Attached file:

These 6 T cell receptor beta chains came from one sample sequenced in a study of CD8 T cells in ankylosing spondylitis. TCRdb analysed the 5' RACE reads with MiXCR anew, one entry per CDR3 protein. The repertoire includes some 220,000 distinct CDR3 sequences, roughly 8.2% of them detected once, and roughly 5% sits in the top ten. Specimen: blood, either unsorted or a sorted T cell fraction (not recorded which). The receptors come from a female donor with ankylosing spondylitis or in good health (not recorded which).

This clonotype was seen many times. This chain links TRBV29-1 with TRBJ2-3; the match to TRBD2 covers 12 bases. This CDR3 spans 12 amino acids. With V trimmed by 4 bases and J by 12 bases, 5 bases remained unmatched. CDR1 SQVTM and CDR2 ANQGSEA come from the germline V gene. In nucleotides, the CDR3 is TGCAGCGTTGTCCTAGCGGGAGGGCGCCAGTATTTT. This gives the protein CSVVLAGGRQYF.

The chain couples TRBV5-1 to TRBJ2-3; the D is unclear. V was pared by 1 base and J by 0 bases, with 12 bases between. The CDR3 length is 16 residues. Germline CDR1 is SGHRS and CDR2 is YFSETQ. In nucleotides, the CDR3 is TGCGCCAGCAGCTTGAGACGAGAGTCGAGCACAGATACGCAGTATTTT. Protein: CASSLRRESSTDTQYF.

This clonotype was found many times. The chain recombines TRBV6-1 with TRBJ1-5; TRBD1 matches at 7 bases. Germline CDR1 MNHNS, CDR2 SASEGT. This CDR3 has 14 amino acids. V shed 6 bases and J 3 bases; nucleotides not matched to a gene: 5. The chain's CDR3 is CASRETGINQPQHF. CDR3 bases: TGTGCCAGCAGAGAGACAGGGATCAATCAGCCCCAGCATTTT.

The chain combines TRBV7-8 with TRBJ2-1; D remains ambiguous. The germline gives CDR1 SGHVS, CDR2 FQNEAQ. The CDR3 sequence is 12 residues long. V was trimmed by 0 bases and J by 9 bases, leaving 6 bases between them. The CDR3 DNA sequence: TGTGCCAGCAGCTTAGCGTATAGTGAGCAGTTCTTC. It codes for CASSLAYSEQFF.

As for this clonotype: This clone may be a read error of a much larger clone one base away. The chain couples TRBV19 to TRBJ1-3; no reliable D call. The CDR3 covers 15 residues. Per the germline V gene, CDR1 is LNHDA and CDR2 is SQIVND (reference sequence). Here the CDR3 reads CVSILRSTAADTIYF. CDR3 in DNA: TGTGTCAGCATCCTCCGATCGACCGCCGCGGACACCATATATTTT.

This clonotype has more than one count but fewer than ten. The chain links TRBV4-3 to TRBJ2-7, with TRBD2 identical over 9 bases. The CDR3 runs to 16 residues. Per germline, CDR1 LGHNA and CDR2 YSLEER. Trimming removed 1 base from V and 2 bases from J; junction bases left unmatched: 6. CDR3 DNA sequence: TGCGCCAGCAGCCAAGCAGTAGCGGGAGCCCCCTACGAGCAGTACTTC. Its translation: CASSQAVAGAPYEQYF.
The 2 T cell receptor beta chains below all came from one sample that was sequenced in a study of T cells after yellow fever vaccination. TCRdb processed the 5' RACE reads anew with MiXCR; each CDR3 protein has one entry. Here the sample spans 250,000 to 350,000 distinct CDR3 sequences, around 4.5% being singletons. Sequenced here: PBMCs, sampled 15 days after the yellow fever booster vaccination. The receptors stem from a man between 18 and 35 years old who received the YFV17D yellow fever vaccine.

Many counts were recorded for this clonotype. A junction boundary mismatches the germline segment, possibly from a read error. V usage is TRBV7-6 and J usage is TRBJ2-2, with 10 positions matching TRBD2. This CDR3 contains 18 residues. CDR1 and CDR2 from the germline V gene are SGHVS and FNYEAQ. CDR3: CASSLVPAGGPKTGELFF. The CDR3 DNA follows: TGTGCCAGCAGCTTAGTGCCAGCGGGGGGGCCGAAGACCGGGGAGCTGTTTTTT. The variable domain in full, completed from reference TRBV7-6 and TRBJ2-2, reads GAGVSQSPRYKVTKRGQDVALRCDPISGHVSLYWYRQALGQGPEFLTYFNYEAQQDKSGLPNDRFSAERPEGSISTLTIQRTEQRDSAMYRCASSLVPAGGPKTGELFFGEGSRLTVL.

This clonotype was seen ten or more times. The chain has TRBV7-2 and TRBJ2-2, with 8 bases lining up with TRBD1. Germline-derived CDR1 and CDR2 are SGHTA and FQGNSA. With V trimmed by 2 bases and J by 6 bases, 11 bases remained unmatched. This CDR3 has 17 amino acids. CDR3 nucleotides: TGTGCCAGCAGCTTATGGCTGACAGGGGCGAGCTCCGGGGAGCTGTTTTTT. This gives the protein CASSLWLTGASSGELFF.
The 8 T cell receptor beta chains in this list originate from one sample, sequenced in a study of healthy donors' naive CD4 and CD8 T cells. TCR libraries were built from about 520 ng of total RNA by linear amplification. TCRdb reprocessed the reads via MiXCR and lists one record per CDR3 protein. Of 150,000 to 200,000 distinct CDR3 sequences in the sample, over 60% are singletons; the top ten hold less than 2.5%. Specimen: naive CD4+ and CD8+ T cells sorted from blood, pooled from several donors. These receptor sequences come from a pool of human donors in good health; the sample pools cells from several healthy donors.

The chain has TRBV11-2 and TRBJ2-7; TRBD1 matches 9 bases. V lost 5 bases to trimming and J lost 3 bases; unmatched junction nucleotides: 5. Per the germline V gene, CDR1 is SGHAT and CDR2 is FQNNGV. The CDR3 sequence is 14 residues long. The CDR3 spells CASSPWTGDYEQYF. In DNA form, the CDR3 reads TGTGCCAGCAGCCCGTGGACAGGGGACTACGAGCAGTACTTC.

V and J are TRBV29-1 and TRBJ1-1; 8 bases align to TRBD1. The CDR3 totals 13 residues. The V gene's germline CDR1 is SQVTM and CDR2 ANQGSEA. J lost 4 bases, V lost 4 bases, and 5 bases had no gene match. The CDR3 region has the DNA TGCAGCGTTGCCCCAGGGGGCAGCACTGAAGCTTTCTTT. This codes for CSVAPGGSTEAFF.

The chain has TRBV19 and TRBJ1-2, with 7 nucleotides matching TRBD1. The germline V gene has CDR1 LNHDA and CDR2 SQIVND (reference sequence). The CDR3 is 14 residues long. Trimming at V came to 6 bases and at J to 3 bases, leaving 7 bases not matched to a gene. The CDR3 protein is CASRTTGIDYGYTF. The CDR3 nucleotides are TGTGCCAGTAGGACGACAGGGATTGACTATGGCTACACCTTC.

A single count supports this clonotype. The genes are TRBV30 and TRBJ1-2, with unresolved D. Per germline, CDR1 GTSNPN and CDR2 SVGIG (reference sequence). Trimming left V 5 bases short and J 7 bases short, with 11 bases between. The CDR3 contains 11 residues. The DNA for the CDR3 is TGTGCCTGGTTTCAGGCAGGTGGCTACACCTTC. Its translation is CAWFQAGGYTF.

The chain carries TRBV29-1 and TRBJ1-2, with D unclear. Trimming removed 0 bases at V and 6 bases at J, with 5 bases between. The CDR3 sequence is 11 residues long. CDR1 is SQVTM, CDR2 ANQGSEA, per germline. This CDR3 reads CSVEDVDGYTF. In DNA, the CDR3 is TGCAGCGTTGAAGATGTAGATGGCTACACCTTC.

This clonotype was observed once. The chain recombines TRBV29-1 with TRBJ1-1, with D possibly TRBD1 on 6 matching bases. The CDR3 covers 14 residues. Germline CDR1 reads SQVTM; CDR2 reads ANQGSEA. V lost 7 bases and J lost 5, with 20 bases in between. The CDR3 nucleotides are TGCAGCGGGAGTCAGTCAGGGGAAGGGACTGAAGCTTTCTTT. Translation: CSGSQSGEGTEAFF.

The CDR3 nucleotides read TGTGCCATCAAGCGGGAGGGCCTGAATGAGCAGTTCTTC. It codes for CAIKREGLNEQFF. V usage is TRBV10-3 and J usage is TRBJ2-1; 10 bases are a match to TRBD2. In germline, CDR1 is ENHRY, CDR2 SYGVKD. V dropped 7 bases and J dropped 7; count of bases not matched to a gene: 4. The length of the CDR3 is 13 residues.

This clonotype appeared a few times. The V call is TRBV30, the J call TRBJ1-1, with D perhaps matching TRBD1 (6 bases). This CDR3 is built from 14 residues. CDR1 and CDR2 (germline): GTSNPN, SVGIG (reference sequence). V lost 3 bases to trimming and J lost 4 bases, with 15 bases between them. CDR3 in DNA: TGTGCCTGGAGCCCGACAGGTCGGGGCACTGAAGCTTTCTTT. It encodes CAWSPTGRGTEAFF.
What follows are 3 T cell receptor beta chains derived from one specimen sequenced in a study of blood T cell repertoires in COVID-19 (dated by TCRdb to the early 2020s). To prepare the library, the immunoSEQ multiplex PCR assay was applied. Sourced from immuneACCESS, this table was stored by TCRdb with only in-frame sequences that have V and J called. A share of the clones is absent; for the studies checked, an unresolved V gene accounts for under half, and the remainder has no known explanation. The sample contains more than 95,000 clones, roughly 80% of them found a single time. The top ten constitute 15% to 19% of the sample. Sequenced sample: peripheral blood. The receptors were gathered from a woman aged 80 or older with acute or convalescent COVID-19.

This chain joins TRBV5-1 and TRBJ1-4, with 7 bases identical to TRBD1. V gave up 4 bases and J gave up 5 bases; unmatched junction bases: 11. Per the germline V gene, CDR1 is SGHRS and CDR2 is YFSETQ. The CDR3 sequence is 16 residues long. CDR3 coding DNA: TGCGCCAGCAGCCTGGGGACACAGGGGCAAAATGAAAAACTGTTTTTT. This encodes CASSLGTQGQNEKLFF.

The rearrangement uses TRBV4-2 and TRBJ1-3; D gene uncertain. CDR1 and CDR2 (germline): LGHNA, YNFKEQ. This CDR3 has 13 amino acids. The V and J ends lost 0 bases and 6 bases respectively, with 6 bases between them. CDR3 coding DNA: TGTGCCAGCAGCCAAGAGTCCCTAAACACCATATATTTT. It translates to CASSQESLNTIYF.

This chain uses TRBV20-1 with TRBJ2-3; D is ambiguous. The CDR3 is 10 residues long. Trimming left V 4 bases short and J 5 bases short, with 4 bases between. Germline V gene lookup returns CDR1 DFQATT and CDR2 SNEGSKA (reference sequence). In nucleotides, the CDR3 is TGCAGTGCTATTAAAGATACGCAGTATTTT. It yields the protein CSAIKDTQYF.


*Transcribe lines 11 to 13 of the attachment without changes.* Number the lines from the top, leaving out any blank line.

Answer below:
The 8 T cell receptor beta chains in this list originate from one sample, sequenced in a study of healthy donors' naive CD4 and CD8 T cells. TCR libraries were built from about 520 ng of total RNA by linear amplification. TCRdb reprocessed the reads via MiXCR and lists one record per CDR3 protein. Of 150,000 to 200,000 distinct CDR3 sequences in the sample, over 60% are singletons; the top ten hold less than 2.5%. Specimen: naive CD4+ and CD8+ T cells sorted from blood, pooled from several donors. These receptor sequences come from a pool of human donors in good health; the sample pools cells from several healthy donors.

The chain has TRBV11-2 and TRBJ2-7; TRBD1 matches 9 bases. V lost 5 bases to trimming and J lost 3 bases; unmatched junction nucleotides: 5. Per the germline V gene, CDR1 is SGHAT and CDR2 is FQNNGV. The CDR3 sequence is 14 residues long. The CDR3 spells CASSPWTGDYEQYF. In DNA form, the CDR3 reads TGTGCCAGCAGCCCGTGGACAGGGGACTACGAGCAGTACTTC.

V and J are TRBV29-1 and TRBJ1-1; 8 bases align to TRBD1. The CDR3 totals 13 residues. The V gene's germline CDR1 is SQVTM and CDR2 ANQGSEA. J lost 4 bases, V lost 4 bases, and 5 bases had no gene match. The CDR3 region has the DNA TGCAGCGTTGCCCCAGGGGGCAGCACTGAAGCTTTCTTT. This codes for CSVAPGGSTEAFF.